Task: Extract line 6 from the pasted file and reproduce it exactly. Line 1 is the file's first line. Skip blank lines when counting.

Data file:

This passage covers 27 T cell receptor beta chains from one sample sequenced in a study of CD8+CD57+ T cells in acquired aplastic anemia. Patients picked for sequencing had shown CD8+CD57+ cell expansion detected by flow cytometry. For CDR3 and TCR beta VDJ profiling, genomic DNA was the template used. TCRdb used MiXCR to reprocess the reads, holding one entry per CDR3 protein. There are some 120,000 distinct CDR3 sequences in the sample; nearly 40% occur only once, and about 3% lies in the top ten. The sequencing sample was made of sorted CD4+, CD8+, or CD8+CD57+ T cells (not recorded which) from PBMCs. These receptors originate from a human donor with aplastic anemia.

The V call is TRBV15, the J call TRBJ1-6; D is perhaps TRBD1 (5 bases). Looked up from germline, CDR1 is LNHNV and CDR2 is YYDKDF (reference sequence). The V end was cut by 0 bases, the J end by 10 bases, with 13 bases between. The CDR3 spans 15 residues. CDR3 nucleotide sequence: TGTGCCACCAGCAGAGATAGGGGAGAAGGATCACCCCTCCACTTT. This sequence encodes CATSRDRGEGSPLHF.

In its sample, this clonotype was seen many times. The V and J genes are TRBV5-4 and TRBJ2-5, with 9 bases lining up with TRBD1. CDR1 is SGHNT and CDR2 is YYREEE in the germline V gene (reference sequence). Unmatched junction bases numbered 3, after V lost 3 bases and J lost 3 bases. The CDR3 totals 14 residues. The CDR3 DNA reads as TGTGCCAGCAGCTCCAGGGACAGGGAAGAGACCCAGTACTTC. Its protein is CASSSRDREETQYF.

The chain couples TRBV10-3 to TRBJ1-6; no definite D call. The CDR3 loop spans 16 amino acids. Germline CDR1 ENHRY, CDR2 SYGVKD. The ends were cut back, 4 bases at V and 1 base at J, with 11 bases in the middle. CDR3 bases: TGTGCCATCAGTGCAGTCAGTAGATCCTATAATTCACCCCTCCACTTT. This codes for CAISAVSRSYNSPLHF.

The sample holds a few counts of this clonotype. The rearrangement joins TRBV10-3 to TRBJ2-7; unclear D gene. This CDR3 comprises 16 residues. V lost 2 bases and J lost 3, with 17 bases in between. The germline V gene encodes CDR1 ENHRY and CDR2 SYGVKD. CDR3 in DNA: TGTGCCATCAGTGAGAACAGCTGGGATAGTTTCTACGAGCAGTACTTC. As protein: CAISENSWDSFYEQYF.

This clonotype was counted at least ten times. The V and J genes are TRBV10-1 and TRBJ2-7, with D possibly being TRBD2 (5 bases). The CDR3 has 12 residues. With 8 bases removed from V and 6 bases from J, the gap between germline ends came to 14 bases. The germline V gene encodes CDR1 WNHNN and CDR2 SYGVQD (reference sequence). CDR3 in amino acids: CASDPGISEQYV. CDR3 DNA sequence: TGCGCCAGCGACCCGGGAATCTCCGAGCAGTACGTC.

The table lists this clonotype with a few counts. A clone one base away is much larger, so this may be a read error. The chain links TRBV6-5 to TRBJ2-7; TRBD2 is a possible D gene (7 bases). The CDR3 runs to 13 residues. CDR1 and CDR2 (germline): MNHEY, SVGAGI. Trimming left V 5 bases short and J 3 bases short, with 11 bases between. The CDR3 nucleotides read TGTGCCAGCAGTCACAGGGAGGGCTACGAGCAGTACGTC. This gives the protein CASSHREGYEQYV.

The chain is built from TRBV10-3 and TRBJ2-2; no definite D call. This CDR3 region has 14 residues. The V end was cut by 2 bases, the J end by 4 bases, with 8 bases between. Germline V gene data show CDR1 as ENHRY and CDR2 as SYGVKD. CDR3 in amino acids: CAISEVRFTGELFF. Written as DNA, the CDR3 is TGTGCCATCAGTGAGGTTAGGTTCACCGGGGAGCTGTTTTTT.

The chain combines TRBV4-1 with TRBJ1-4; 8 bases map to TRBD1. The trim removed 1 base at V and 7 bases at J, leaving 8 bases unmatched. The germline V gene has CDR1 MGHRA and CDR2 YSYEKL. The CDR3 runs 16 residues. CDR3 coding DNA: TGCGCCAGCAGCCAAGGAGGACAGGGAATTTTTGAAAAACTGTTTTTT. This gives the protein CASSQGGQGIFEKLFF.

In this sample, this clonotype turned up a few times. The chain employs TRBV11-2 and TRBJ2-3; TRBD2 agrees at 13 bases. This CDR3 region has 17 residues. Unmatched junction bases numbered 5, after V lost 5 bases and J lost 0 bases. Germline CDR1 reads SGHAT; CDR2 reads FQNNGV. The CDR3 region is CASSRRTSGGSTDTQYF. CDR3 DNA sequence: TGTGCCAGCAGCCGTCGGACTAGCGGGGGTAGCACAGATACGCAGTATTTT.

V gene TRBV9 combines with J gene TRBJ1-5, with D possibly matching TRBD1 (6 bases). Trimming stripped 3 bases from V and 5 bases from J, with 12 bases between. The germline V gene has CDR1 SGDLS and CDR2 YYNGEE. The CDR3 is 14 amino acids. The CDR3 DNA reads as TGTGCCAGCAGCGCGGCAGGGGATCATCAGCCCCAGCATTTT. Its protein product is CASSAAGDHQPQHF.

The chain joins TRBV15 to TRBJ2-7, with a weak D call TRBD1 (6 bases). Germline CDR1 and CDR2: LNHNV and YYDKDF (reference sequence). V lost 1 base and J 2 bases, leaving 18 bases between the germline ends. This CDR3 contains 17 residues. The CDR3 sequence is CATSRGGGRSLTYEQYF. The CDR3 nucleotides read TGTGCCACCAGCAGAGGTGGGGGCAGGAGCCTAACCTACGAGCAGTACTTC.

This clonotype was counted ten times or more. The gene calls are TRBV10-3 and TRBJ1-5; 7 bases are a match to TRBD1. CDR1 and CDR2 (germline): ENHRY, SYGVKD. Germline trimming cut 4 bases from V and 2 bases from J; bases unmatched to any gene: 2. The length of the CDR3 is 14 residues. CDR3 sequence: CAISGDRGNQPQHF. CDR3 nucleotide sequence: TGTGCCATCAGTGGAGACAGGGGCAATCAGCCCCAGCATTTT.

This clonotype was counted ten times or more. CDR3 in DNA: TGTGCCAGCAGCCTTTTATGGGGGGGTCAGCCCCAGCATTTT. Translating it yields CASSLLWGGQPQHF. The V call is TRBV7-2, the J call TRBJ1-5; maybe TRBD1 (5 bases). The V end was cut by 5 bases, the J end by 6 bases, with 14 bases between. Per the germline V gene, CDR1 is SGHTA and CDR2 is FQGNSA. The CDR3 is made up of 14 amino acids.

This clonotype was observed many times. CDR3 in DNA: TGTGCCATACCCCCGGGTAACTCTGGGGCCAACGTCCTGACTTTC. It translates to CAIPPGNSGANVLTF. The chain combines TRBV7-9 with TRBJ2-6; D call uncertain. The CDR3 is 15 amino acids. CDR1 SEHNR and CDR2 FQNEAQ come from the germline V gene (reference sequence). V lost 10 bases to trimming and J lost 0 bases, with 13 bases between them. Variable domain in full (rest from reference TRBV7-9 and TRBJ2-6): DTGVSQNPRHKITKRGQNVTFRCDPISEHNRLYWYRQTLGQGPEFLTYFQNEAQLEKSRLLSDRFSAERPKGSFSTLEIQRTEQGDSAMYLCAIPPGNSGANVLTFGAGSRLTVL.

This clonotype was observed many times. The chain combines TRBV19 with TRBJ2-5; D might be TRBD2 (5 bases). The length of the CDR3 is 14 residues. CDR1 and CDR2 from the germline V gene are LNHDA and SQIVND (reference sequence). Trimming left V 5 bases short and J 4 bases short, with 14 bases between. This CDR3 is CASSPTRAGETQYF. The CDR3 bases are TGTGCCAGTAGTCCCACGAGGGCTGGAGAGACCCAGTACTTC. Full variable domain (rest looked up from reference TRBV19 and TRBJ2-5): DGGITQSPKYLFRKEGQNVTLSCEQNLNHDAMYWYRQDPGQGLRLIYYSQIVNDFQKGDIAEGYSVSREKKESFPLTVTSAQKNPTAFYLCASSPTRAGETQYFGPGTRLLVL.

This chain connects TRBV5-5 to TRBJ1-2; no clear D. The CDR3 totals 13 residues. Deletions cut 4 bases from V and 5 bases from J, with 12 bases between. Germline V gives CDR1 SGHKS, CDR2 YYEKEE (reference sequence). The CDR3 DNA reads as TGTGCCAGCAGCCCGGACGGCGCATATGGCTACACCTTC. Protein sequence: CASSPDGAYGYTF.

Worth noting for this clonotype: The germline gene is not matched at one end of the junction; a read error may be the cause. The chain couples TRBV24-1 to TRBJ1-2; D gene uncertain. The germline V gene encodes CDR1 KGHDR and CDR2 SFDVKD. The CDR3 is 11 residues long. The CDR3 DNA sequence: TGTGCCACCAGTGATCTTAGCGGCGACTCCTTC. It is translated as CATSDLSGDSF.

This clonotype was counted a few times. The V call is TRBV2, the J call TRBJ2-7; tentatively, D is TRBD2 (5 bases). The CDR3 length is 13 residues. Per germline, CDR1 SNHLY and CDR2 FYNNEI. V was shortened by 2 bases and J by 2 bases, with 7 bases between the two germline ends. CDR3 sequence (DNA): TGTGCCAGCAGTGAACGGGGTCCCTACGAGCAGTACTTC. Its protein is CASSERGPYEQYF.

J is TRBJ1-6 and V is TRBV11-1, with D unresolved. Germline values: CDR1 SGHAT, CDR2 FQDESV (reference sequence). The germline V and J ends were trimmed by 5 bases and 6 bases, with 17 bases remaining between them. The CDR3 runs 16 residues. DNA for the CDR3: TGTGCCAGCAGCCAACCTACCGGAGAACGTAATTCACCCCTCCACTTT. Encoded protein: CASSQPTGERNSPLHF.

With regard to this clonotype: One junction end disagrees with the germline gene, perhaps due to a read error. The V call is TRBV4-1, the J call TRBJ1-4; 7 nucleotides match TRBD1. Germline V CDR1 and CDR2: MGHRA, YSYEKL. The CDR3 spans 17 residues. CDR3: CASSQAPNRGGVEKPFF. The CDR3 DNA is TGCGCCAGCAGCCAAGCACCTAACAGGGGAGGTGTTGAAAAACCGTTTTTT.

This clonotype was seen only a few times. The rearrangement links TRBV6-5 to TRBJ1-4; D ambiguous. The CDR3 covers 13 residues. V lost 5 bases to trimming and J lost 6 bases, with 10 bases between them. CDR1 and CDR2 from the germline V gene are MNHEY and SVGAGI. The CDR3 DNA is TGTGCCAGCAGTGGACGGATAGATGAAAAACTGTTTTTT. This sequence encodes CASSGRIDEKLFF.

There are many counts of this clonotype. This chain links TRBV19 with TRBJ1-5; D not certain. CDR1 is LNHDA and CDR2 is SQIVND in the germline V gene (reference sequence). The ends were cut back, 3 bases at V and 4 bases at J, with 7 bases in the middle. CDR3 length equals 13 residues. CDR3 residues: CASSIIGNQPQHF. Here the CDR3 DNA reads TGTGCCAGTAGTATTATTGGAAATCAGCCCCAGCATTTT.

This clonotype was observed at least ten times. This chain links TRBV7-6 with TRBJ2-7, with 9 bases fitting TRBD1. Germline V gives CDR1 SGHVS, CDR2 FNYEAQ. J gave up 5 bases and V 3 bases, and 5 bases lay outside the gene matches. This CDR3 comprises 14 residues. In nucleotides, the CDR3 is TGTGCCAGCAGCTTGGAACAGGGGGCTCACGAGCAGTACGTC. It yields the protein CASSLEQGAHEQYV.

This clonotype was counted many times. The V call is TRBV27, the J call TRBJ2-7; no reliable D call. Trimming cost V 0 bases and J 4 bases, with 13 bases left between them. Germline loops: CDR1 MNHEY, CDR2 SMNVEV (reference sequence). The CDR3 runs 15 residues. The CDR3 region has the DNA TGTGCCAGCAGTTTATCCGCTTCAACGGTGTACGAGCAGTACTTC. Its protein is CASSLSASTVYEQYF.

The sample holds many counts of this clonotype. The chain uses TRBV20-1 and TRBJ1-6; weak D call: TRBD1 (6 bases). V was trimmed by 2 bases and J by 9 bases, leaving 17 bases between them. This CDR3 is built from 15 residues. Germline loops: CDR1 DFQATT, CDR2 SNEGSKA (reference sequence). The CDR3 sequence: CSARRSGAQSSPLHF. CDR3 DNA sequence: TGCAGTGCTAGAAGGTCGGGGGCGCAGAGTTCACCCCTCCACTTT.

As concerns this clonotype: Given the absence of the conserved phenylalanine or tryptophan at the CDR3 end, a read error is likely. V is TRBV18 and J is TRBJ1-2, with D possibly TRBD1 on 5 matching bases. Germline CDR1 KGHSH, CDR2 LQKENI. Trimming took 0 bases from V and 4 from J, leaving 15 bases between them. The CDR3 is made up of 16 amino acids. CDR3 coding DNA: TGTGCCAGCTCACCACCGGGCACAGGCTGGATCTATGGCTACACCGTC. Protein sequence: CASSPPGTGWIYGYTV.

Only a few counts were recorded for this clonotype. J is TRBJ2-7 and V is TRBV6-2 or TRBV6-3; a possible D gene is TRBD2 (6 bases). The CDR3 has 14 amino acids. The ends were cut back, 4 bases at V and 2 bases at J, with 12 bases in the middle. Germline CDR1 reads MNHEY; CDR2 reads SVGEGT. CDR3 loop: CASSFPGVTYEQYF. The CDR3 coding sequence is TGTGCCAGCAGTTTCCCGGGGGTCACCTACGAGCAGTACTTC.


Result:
This clonotype was counted at least ten times. The V and J genes are TRBV10-1 and TRBJ2-7, with D possibly being TRBD2 (5 bases). The CDR3 has 12 residues. With 8 bases removed from V and 6 bases from J, the gap between germline ends came to 14 bases. The germline V gene encodes CDR1 WNHNN and CDR2 SYGVQD (reference sequence). CDR3 in amino acids: CASDPGISEQYV. CDR3 DNA sequence: TGCGCCAGCGACCCGGGAATCTCCGAGCAGTACGTC.